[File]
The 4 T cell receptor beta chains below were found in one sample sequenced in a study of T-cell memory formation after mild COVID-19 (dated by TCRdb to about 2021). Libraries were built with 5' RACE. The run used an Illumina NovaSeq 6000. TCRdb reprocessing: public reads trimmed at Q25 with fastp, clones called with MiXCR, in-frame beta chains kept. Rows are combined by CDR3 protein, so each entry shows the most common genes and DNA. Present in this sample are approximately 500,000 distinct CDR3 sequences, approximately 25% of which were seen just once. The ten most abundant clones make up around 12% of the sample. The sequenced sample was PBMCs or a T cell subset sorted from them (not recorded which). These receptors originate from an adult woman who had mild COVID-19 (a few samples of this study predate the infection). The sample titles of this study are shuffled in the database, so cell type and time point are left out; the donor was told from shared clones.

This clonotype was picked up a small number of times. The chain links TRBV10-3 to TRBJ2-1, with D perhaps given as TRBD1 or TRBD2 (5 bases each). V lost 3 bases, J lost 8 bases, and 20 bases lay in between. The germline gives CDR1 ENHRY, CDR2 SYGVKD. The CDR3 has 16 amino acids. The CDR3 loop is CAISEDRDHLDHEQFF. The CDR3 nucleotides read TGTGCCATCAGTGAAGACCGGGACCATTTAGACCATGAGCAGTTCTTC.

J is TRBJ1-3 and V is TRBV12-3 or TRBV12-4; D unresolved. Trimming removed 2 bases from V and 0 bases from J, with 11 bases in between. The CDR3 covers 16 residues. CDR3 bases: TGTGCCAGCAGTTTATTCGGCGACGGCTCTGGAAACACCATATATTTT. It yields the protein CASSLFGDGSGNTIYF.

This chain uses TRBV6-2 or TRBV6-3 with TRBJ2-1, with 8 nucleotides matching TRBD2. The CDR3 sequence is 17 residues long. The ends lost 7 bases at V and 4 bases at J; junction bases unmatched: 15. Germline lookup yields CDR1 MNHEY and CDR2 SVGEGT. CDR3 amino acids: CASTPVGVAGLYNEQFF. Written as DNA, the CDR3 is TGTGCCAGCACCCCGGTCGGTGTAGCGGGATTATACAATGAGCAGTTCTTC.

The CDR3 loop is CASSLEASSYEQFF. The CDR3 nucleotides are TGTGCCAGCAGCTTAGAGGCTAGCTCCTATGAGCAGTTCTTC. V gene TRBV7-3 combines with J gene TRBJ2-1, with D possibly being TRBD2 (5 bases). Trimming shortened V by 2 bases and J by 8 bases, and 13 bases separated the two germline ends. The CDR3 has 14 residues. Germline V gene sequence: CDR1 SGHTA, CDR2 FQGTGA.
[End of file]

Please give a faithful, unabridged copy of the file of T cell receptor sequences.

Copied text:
The 4 T cell receptor beta chains below were found in one sample sequenced in a study of T-cell memory formation after mild COVID-19 (dated by TCRdb to about 2021). Libraries were built with 5' RACE. The run used an Illumina NovaSeq 6000. TCRdb reprocessing: public reads trimmed at Q25 with fastp, clones called with MiXCR, in-frame beta chains kept. Rows are combined by CDR3 protein, so each entry shows the most common genes and DNA. Present in this sample are approximately 500,000 distinct CDR3 sequences, approximately 25% of which were seen just once. The ten most abundant clones make up around 12% of the sample. The sequenced sample was PBMCs or a T cell subset sorted from them (not recorded which). These receptors originate from an adult woman who had mild COVID-19 (a few samples of this study predate the infection). The sample titles of this study are shuffled in the database, so cell type and time point are left out; the donor was told from shared clones.

This clonotype was picked up a small number of times. The chain links TRBV10-3 to TRBJ2-1, with D perhaps given as TRBD1 or TRBD2 (5 bases each). V lost 3 bases, J lost 8 bases, and 20 bases lay in between. The germline gives CDR1 ENHRY, CDR2 SYGVKD. The CDR3 has 16 amino acids. The CDR3 loop is CAISEDRDHLDHEQFF. The CDR3 nucleotides read TGTGCCATCAGTGAAGACCGGGACCATTTAGACCATGAGCAGTTCTTC.

J is TRBJ1-3 and V is TRBV12-3 or TRBV12-4; D unresolved. Trimming removed 2 bases from V and 0 bases from J, with 11 bases in between. The CDR3 covers 16 residues. CDR3 bases: TGTGCCAGCAGTTTATTCGGCGACGGCTCTGGAAACACCATATATTTT. It yields the protein CASSLFGDGSGNTIYF.

This chain uses TRBV6-2 or TRBV6-3 with TRBJ2-1, with 8 nucleotides matching TRBD2. The CDR3 sequence is 17 residues long. The ends lost 7 bases at V and 4 bases at J; junction bases unmatched: 15. Germline lookup yields CDR1 MNHEY and CDR2 SVGEGT. CDR3 amino acids: CASTPVGVAGLYNEQFF. Written as DNA, the CDR3 is TGTGCCAGCACCCCGGTCGGTGTAGCGGGATTATACAATGAGCAGTTCTTC.

The CDR3 loop is CASSLEASSYEQFF. The CDR3 nucleotides are TGTGCCAGCAGCTTAGAGGCTAGCTCCTATGAGCAGTTCTTC. V gene TRBV7-3 combines with J gene TRBJ2-1, with D possibly being TRBD2 (5 bases). Trimming shortened V by 2 bases and J by 8 bases, and 13 bases separated the two germline ends. The CDR3 has 14 residues. Germline V gene sequence: CDR1 SGHTA, CDR2 FQGTGA.